Buying And Running A Small Multifamily Business From Out of Town

Management

I’ll say it right out. It makes me nervous when investors come from out of town and want to invest in small multifamily properties like triplexes, fourplexes or even a little larger units with the intent of hiring a management company.

I cringe and almost feel like declining helping them, because I don’t want them to get into a situation that most out of town investors get into with hiring management companies.

However it is possible to do this thing, but…  First let me get into the common issues I’ve seen over and over for many years and I’ll follow up with some possible alternatives.

Common Problems

The common problems you’ll notice come across is that the management companies have a different goal then you do and a different way to manage properties. Small multifamily properties are fickle beasts. They can and often are very lucrative, providing a very good return on the investment, even when you add in the friendly fire, but who will it be lucrative for: you or the management company?

They are especially good investments if they are taken care of, well managed and held onto for a number of years. A stabilized property is the golden goose, but the goose needs to be fed, kept groomed and happy. If it is, it will provide a steady monthly supply of golden eggs. Left to fend for itself those eggs will be clumps of coal weighing down your portfolio and reaping havoc on your nervous system, literally.

A management company will never or rarely and I truly want to emphasis the word rarely care about the property, the long term viability, customer base and care of the property as much as you will. Further more, it is difficult and costly to turn a property around once it has a bad mix of customers, especially if a once nice property in a nice neighborhood has become not such a nice property in a no longer nice neighborhood: a reputation is easy to get and hard to shake off.

Management companies do not match their schedules with the needs of the prospective tenants. I lease out my own properties so I know how it is. One of the most common comments I hear, and I do ask, is that a management company has not returned a call or they are not available after 5 pm to show a property or on a weekend. Just think about the most common potential client for this type of property. They will have varied schedules and most will work common hours, hampering their ability to see a property between 9-5. That is unless you want unemployed or those self-employed persons who have a hard time making enough steady income.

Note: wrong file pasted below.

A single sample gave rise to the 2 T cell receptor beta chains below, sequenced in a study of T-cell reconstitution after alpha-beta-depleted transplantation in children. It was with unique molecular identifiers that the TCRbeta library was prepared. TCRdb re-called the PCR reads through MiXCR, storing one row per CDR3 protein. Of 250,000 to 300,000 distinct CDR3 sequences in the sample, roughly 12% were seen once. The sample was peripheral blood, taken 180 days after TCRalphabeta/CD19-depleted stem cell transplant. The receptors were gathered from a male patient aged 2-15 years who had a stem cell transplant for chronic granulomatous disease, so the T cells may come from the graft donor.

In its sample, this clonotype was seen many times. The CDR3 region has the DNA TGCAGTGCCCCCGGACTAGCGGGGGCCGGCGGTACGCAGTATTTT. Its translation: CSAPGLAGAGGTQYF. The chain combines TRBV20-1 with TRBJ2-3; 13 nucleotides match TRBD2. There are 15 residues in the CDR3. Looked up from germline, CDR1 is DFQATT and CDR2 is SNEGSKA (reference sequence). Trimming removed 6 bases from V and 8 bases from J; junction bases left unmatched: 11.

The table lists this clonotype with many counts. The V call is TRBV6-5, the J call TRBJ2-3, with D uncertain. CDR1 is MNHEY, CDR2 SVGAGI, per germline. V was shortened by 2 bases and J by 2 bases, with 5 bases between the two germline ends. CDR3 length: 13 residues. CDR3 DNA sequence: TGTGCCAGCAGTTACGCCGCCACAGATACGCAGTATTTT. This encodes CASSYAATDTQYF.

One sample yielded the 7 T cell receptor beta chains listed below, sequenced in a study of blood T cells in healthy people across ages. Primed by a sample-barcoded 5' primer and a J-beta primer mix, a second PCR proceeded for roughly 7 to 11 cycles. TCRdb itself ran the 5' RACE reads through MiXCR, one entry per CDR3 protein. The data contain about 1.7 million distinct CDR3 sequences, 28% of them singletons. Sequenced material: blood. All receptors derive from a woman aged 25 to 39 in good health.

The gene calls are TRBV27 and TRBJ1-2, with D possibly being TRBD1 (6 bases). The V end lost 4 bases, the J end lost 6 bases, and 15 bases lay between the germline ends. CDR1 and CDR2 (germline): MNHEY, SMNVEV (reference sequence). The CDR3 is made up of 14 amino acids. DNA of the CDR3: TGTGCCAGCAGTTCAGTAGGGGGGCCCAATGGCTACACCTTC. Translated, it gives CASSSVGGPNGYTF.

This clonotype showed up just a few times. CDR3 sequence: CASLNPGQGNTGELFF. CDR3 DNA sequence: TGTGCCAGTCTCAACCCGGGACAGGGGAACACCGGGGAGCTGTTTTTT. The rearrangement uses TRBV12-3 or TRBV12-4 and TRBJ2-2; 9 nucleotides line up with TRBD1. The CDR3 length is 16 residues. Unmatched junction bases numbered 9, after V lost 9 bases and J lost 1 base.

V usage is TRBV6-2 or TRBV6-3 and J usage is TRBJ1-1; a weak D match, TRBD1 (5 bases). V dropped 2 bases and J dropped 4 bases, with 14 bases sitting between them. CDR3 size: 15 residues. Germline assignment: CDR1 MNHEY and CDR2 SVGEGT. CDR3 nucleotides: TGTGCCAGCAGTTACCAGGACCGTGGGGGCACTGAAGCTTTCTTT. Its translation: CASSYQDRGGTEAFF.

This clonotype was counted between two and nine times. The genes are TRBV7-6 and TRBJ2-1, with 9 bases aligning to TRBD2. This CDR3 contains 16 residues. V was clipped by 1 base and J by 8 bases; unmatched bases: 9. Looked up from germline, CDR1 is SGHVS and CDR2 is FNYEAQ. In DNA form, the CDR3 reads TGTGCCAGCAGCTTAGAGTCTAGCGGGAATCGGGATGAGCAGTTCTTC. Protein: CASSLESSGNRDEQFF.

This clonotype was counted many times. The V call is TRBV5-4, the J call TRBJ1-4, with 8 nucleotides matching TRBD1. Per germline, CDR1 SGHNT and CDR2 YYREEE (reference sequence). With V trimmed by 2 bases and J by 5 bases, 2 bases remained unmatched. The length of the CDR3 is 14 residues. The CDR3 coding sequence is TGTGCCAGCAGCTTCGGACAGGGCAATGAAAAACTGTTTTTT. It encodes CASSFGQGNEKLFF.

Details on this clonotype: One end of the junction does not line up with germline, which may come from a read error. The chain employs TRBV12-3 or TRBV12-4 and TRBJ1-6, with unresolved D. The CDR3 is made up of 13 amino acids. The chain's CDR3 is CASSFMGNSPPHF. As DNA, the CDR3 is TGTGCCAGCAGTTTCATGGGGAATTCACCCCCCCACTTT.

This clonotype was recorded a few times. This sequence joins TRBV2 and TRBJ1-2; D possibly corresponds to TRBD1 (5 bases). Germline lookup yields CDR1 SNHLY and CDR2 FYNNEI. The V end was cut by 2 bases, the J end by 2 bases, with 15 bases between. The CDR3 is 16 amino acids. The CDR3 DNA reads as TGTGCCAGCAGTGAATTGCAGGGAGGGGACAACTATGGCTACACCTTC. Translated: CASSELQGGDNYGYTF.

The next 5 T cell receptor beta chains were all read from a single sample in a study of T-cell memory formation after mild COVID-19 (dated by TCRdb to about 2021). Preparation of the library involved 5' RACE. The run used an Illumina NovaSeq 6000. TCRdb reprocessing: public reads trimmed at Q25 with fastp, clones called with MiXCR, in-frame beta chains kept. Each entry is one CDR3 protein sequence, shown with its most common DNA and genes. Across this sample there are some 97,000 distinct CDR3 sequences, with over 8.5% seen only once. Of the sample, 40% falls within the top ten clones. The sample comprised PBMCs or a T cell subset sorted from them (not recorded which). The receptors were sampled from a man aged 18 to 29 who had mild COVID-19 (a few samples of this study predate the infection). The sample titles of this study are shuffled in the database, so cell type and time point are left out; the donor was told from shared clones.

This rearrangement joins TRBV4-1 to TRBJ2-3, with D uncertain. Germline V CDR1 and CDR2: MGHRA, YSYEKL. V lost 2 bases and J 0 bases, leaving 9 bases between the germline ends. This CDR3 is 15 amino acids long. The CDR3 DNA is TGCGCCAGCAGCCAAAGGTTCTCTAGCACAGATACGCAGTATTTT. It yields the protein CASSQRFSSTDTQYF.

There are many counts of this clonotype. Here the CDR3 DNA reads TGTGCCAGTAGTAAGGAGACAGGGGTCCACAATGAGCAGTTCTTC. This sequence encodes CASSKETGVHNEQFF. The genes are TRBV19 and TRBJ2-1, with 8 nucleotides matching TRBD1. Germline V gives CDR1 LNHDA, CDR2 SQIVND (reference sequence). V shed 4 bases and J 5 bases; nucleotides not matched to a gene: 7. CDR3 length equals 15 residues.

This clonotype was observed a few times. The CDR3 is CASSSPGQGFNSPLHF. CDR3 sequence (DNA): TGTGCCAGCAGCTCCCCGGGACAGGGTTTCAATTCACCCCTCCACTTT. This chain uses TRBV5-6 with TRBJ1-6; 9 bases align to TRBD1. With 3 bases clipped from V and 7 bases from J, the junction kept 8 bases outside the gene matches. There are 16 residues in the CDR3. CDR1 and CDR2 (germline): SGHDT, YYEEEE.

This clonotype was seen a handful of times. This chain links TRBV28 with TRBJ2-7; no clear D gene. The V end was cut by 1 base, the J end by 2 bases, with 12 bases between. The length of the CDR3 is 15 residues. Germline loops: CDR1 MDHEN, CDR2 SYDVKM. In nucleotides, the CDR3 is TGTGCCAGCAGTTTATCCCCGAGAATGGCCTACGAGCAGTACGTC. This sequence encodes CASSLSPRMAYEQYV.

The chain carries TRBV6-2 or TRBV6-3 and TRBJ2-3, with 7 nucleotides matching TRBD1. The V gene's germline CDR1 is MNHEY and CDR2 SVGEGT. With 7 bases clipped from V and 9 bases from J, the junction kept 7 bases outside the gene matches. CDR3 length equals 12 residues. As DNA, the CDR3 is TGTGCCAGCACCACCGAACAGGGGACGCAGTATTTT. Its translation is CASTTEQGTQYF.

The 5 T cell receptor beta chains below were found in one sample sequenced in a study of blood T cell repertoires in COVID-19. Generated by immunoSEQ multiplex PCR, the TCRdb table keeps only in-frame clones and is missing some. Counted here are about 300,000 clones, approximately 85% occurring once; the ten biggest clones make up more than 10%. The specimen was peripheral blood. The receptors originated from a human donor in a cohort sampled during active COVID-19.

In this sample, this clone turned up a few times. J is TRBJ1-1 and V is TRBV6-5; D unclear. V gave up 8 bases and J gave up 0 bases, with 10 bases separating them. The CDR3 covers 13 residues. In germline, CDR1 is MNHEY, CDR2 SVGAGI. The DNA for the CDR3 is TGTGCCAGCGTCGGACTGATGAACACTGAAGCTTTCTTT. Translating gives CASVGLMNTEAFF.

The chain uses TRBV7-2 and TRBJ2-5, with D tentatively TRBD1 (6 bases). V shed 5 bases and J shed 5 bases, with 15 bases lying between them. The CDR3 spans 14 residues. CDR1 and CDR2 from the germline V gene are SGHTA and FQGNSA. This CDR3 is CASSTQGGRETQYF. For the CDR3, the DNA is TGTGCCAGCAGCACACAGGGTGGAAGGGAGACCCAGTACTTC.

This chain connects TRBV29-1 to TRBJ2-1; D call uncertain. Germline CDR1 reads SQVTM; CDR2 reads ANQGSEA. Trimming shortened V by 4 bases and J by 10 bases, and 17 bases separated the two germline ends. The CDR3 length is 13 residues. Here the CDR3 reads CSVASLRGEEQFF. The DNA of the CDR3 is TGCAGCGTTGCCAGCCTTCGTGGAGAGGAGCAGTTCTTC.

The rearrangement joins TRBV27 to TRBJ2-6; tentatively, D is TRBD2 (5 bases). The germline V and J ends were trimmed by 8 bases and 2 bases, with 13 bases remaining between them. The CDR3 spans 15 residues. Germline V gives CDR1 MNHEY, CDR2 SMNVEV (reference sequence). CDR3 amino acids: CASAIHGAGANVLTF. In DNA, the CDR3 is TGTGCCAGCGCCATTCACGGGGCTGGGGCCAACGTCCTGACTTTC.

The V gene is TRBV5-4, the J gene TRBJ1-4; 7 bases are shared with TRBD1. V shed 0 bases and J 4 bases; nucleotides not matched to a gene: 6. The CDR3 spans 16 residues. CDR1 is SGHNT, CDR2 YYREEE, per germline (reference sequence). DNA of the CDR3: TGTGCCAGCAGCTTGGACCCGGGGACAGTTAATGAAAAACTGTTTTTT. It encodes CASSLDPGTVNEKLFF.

Not only that, when you call you have to go through a maze of ‘select number ‘this’ for ‘this’ then another number and another number here’, only to end up in a voice mail box that will be mostly likely full and you can’t even leave a message. Sounds excessive, unlikey? This is the norm.

Some Alternatives

One of the alternatives is to manage the property yourself. I’m not saying it’s the best solution for everyone, but it is a good one if the property is stable and meets a number of criteria that will make this easier. If it does, then the end result is a truly smooth process.

Some of the requirements are a stable property, one that is repaired with a good customers – tenants: an agent or someone that can help you lease the units – someone qualified and responsive: and a base of people to call when items need to be done.

If a property is stable then issues and repairs will be rare. If you have good customers they will also take care of the property and simply make the whole adventure more pleasant.

I have properties that I check up on once a month and that is it. The tenants send in checks and I have people on call whom I call if an A/C needs to be serviced or a property readied for another tenant.

Many of our clients live in other states and do the same thing. They just have someone locally who can lease the property for them. That is important, though and the agent will need to be vetted carefully.

Another solution and maybe the most viable one is to find a smaller company where you have one person assigned to you and that one person handles it all. That way you have one point of contact and one person to hold accountable as opposed to a moloh where you’re passed down from department to department and no one really is responsible: that’s where the failure is. If each person can blame someone else or hold anther person or department responsible than no one does anything right and you get stuck in what is really an epitome of inefficiency and bureaucracy.

I want to be wary of this process and make sure you know what your in for. it’s lucrative, but not easy when you hand  it off to someone else who really does not have the same goals as you do.

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